The Birthing Center offers the
Newborn Channel (6), available for patients in English and Spanish, featuring information for the new family on topics like breastfeeding, postpartum depression, infant safety and self care information.
The Birthing Center offers newborn and family photos from our
Web Nursery at Our 365. These photos can be ordered and viewed by family members online or can be purchased by parents at the hospital.
View new babies.
The Newborn Channel We are proud to provide a service to help educate new and expecting parents on caring for their newborn including information on breastfeeding, postpartum depression, infant safety and self-care.
We broadcast the Newborn Channel in the hospital on channel 72 in English and channel 73 in Spanish
The password is printed on the newborn channel guide and program checklist or ask your nurse or the childbirth educator.
Watch Newborn Channel programs at home! Before and after your delivery, logon to
www.thenewbornchannelnow.com. You’ll need the password which you can get from your nurse or the childbirth educator.
Your baby will be kept with you as much as possible after delivery. This allows
you to learn early cues or signs of hunger, and how to care for your baby with our staff to assist
you. This also allows babies to eat on demand, not by the clock.
Everyday from 1:00-3:00pm, we have Quiet Time on our Mother and Baby Unit.
We turn down overhead lights, ask visitors to silence their cell phones, and allow you to have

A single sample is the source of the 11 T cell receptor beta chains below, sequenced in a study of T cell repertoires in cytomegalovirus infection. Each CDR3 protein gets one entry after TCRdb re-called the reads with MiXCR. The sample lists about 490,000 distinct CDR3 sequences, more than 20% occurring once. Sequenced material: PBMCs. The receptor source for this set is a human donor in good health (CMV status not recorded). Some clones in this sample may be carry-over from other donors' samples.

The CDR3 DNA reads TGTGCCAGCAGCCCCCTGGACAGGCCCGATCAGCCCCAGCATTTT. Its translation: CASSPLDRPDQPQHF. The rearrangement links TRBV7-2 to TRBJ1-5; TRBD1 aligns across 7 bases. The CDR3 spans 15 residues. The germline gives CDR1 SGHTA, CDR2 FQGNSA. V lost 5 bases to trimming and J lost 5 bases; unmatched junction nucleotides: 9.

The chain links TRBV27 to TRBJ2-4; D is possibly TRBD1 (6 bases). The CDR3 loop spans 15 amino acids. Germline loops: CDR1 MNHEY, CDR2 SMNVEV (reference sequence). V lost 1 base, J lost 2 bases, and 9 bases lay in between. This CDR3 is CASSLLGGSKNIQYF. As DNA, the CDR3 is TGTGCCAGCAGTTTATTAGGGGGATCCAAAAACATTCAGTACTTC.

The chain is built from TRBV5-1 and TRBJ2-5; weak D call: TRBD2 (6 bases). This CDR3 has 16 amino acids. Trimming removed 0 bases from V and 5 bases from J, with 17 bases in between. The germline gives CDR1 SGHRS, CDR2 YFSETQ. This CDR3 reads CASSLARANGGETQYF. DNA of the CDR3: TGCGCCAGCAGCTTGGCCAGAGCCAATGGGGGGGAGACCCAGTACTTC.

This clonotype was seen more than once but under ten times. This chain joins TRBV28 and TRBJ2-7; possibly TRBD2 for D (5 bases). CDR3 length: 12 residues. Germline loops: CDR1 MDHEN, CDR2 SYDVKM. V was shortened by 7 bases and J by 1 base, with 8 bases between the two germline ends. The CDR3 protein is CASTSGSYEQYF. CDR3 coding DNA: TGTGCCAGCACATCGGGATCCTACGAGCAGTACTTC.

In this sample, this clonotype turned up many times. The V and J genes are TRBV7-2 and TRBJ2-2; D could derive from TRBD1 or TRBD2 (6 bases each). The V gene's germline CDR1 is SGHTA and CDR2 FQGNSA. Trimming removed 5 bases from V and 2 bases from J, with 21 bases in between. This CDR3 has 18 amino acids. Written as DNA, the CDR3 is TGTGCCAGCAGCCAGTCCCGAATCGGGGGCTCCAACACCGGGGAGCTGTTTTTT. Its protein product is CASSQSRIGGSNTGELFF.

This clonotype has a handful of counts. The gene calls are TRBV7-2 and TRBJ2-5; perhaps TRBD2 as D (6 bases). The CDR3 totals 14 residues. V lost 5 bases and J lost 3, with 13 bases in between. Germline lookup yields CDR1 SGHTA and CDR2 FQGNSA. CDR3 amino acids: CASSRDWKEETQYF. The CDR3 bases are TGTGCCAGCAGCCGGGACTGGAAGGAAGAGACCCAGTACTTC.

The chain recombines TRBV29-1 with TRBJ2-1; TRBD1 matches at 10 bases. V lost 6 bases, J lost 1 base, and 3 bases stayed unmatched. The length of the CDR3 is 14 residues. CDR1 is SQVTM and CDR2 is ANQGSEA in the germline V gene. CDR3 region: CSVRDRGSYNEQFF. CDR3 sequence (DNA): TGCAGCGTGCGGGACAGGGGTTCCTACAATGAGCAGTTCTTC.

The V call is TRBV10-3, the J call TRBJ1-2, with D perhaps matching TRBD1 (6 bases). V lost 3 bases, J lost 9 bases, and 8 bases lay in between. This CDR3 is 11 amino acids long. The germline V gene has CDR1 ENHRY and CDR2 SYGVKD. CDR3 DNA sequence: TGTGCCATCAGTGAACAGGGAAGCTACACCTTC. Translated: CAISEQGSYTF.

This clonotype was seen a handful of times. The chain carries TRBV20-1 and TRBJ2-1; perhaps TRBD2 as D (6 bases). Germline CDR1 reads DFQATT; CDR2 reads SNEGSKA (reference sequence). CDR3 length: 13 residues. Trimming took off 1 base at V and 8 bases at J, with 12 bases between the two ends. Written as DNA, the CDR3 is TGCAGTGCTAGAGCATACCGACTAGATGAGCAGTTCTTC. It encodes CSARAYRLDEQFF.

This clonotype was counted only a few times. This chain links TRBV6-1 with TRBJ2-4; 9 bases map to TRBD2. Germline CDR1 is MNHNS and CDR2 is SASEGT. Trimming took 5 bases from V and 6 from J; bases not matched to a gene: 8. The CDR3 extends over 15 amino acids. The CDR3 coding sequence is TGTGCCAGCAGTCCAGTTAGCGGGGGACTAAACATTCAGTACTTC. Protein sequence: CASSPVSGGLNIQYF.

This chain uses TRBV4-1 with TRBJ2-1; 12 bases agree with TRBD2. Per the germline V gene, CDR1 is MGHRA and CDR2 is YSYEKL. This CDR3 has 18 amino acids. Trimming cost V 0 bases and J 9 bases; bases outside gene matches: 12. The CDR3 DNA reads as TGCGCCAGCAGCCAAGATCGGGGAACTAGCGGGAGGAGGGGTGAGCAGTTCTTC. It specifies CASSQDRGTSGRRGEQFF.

time with your baby, your family, or to rest without the interruption of the hospital staff.
We have Lactation Consultants available during your hospital stay. Our
nurses have also received extensive training in helping you be successful with breastfeeding.
Our Mommy and Me Clinic is available Monday-Friday, from 12:45-3:00pm for assistance with
While we know breast milk is best, not everyone can breastfeed. You will
be taught how to safely mix formula, and how to formula feed your infant if that is the feeding
route you choose. Babies still have the same signs or cues of hunger, and should be fed by these
and not the clock with bottles or with breastfeeding. We will help you learn these cues and how
to feed your baby effectively.
The average hospital stay for a vaginal delivery is 48 hours; for a cesarean
section 72 hours. During your hospital stay, your nurse will be teaching you how to care for
yourself and your baby. We will be sure you have a follow up appointment for yourself and your
baby before you go home. You also must choose a name for your baby prior to discharge.